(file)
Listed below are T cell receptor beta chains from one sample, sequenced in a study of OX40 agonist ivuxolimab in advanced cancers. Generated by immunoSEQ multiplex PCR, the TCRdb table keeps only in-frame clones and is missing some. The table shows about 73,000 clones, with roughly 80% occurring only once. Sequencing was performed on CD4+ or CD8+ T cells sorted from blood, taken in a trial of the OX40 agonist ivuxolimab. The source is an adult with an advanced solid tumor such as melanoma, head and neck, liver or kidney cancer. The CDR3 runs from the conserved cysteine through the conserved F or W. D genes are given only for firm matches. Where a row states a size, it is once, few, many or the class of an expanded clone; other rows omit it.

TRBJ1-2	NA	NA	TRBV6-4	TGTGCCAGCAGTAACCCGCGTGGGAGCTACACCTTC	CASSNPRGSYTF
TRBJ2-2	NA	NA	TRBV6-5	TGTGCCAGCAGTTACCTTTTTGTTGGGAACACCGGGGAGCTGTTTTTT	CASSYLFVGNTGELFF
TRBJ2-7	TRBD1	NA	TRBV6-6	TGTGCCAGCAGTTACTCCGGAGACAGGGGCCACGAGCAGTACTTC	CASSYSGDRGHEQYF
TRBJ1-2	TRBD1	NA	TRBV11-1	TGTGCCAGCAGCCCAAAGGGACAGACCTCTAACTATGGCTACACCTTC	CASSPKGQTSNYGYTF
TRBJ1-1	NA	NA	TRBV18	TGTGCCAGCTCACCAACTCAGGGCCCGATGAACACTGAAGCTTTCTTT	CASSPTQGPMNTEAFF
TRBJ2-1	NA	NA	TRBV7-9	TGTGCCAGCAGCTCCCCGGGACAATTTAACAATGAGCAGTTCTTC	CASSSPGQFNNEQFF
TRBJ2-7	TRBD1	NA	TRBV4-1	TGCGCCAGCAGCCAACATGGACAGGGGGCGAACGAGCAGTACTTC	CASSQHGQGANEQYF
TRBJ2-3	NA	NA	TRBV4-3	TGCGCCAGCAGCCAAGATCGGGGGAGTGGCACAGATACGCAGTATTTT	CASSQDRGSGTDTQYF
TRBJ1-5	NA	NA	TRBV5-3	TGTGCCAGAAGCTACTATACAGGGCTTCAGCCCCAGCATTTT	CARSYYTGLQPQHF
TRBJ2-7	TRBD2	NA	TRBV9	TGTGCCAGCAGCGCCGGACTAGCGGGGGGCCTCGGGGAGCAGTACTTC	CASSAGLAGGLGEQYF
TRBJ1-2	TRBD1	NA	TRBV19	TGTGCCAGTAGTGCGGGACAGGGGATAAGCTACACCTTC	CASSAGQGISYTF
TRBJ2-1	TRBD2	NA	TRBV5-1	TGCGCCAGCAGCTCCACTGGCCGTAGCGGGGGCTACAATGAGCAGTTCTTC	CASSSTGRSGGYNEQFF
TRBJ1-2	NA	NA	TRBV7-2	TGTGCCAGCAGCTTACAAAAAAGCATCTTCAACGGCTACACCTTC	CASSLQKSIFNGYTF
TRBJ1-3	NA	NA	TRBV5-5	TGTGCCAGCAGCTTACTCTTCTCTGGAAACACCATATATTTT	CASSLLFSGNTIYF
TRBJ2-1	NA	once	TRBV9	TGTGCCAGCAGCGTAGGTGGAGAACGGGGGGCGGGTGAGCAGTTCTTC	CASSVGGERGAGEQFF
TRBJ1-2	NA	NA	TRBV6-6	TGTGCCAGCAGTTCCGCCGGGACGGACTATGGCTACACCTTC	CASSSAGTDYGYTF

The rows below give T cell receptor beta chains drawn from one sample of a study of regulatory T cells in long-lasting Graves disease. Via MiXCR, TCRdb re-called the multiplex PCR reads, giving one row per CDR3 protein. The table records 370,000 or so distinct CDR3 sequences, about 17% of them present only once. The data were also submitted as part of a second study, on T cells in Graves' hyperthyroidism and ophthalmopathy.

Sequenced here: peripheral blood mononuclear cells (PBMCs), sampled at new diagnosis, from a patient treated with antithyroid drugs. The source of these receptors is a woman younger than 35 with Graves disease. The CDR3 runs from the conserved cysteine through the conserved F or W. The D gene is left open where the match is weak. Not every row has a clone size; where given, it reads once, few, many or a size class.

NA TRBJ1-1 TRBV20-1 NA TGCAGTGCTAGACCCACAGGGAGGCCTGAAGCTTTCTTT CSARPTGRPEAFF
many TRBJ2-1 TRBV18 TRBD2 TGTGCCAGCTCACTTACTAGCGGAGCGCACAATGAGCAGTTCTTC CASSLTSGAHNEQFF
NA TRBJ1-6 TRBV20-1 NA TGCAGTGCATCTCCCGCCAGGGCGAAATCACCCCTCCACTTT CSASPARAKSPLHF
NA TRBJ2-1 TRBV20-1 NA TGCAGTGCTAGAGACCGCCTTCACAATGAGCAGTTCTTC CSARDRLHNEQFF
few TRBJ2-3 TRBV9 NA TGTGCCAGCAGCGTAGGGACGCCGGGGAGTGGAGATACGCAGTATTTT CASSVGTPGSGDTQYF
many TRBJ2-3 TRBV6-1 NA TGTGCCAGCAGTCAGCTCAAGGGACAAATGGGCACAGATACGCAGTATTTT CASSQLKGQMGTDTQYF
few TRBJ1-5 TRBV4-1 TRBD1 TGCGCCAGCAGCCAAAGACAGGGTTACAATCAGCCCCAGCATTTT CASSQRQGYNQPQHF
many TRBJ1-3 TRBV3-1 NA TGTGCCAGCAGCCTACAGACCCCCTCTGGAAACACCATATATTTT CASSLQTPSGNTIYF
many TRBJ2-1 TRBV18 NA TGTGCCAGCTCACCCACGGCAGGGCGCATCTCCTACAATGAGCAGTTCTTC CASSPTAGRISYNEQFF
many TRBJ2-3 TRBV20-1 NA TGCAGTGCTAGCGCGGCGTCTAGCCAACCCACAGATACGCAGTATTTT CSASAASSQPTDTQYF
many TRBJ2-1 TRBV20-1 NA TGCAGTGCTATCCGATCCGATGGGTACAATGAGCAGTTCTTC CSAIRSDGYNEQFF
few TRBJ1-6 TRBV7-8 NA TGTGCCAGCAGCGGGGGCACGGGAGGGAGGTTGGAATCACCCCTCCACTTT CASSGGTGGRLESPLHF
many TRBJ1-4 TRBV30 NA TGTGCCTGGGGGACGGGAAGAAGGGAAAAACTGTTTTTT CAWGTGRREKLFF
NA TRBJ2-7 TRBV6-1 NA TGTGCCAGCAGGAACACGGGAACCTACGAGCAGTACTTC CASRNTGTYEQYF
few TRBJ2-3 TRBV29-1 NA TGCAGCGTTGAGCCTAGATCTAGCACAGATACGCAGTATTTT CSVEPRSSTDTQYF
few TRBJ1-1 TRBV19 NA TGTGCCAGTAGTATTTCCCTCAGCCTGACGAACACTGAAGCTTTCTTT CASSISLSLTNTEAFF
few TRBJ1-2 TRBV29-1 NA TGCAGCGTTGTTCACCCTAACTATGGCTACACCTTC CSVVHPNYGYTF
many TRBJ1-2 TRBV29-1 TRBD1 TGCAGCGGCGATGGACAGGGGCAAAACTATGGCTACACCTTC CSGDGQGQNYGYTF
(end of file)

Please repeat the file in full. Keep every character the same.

Listed below are T cell receptor beta chains from one sample, sequenced in a study of OX40 agonist ivuxolimab in advanced cancers. Generated by immunoSEQ multiplex PCR, the TCRdb table keeps only in-frame clones and is missing some. The table shows about 73,000 clones, with roughly 80% occurring only once. Sequencing was performed on CD4+ or CD8+ T cells sorted from blood, taken in a trial of the OX40 agonist ivuxolimab. The source is an adult with an advanced solid tumor such as melanoma, head and neck, liver or kidney cancer. The CDR3 runs from the conserved cysteine through the conserved F or W. D genes are given only for firm matches. Where a row states a size, it is once, few, many or the class of an expanded clone; other rows omit it.

TRBJ1-2	NA	NA	TRBV6-4	TGTGCCAGCAGTAACCCGCGTGGGAGCTACACCTTC	CASSNPRGSYTF
TRBJ2-2	NA	NA	TRBV6-5	TGTGCCAGCAGTTACCTTTTTGTTGGGAACACCGGGGAGCTGTTTTTT	CASSYLFVGNTGELFF
TRBJ2-7	TRBD1	NA	TRBV6-6	TGTGCCAGCAGTTACTCCGGAGACAGGGGCCACGAGCAGTACTTC	CASSYSGDRGHEQYF
TRBJ1-2	TRBD1	NA	TRBV11-1	TGTGCCAGCAGCCCAAAGGGACAGACCTCTAACTATGGCTACACCTTC	CASSPKGQTSNYGYTF
TRBJ1-1	NA	NA	TRBV18	TGTGCCAGCTCACCAACTCAGGGCCCGATGAACACTGAAGCTTTCTTT	CASSPTQGPMNTEAFF
TRBJ2-1	NA	NA	TRBV7-9	TGTGCCAGCAGCTCCCCGGGACAATTTAACAATGAGCAGTTCTTC	CASSSPGQFNNEQFF
TRBJ2-7	TRBD1	NA	TRBV4-1	TGCGCCAGCAGCCAACATGGACAGGGGGCGAACGAGCAGTACTTC	CASSQHGQGANEQYF
TRBJ2-3	NA	NA	TRBV4-3	TGCGCCAGCAGCCAAGATCGGGGGAGTGGCACAGATACGCAGTATTTT	CASSQDRGSGTDTQYF
TRBJ1-5	NA	NA	TRBV5-3	TGTGCCAGAAGCTACTATACAGGGCTTCAGCCCCAGCATTTT	CARSYYTGLQPQHF
TRBJ2-7	TRBD2	NA	TRBV9	TGTGCCAGCAGCGCCGGACTAGCGGGGGGCCTCGGGGAGCAGTACTTC	CASSAGLAGGLGEQYF
TRBJ1-2	TRBD1	NA	TRBV19	TGTGCCAGTAGTGCGGGACAGGGGATAAGCTACACCTTC	CASSAGQGISYTF
TRBJ2-1	TRBD2	NA	TRBV5-1	TGCGCCAGCAGCTCCACTGGCCGTAGCGGGGGCTACAATGAGCAGTTCTTC	CASSSTGRSGGYNEQFF
TRBJ1-2	NA	NA	TRBV7-2	TGTGCCAGCAGCTTACAAAAAAGCATCTTCAACGGCTACACCTTC	CASSLQKSIFNGYTF
TRBJ1-3	NA	NA	TRBV5-5	TGTGCCAGCAGCTTACTCTTCTCTGGAAACACCATATATTTT	CASSLLFSGNTIYF
TRBJ2-1	NA	once	TRBV9	TGTGCCAGCAGCGTAGGTGGAGAACGGGGGGCGGGTGAGCAGTTCTTC	CASSVGGERGAGEQFF
TRBJ1-2	NA	NA	TRBV6-6	TGTGCCAGCAGTTCCGCCGGGACGGACTATGGCTACACCTTC	CASSSAGTDYGYTF

The rows below give T cell receptor beta chains drawn from one sample of a study of regulatory T cells in long-lasting Graves disease. Via MiXCR, TCRdb re-called the multiplex PCR reads, giving one row per CDR3 protein. The table records 370,000 or so distinct CDR3 sequences, about 17% of them present only once. The data were also submitted as part of a second study, on T cells in Graves' hyperthyroidism and ophthalmopathy.

Sequenced here: peripheral blood mononuclear cells (PBMCs), sampled at new diagnosis, from a patient treated with antithyroid drugs. The source of these receptors is a woman younger than 35 with Graves disease. The CDR3 runs from the conserved cysteine through the conserved F or W. The D gene is left open where the match is weak. Not every row has a clone size; where given, it reads once, few, many or a size class.

NA TRBJ1-1 TRBV20-1 NA TGCAGTGCTAGACCCACAGGGAGGCCTGAAGCTTTCTTT CSARPTGRPEAFF
many TRBJ2-1 TRBV18 TRBD2 TGTGCCAGCTCACTTACTAGCGGAGCGCACAATGAGCAGTTCTTC CASSLTSGAHNEQFF
NA TRBJ1-6 TRBV20-1 NA TGCAGTGCATCTCCCGCCAGGGCGAAATCACCCCTCCACTTT CSASPARAKSPLHF
NA TRBJ2-1 TRBV20-1 NA TGCAGTGCTAGAGACCGCCTTCACAATGAGCAGTTCTTC CSARDRLHNEQFF
few TRBJ2-3 TRBV9 NA TGTGCCAGCAGCGTAGGGACGCCGGGGAGTGGAGATACGCAGTATTTT CASSVGTPGSGDTQYF
many TRBJ2-3 TRBV6-1 NA TGTGCCAGCAGTCAGCTCAAGGGACAAATGGGCACAGATACGCAGTATTTT CASSQLKGQMGTDTQYF
few TRBJ1-5 TRBV4-1 TRBD1 TGCGCCAGCAGCCAAAGACAGGGTTACAATCAGCCCCAGCATTTT CASSQRQGYNQPQHF
many TRBJ1-3 TRBV3-1 NA TGTGCCAGCAGCCTACAGACCCCCTCTGGAAACACCATATATTTT CASSLQTPSGNTIYF
many TRBJ2-1 TRBV18 NA TGTGCCAGCTCACCCACGGCAGGGCGCATCTCCTACAATGAGCAGTTCTTC CASSPTAGRISYNEQFF
many TRBJ2-3 TRBV20-1 NA TGCAGTGCTAGCGCGGCGTCTAGCCAACCCACAGATACGCAGTATTTT CSASAASSQPTDTQYF
many TRBJ2-1 TRBV20-1 NA TGCAGTGCTATCCGATCCGATGGGTACAATGAGCAGTTCTTC CSAIRSDGYNEQFF
few TRBJ1-6 TRBV7-8 NA TGTGCCAGCAGCGGGGGCACGGGAGGGAGGTTGGAATCACCCCTCCACTTT CASSGGTGGRLESPLHF
many TRBJ1-4 TRBV30 NA TGTGCCTGGGGGACGGGAAGAAGGGAAAAACTGTTTTTT CAWGTGRREKLFF
NA TRBJ2-7 TRBV6-1 NA TGTGCCAGCAGGAACACGGGAACCTACGAGCAGTACTTC CASRNTGTYEQYF
few TRBJ2-3 TRBV29-1 NA TGCAGCGTTGAGCCTAGATCTAGCACAGATACGCAGTATTTT CSVEPRSSTDTQYF
few TRBJ1-1 TRBV19 NA TGTGCCAGTAGTATTTCCCTCAGCCTGACGAACACTGAAGCTTTCTTT CASSISLSLTNTEAFF
few TRBJ1-2 TRBV29-1 NA TGCAGCGTTGTTCACCCTAACTATGGCTACACCTTC CSVVHPNYGYTF
many TRBJ1-2 TRBV29-1 TRBD1 TGCAGCGGCGATGGACAGGGGCAAAACTATGGCTACACCTTC CSGDGQGQNYGYTF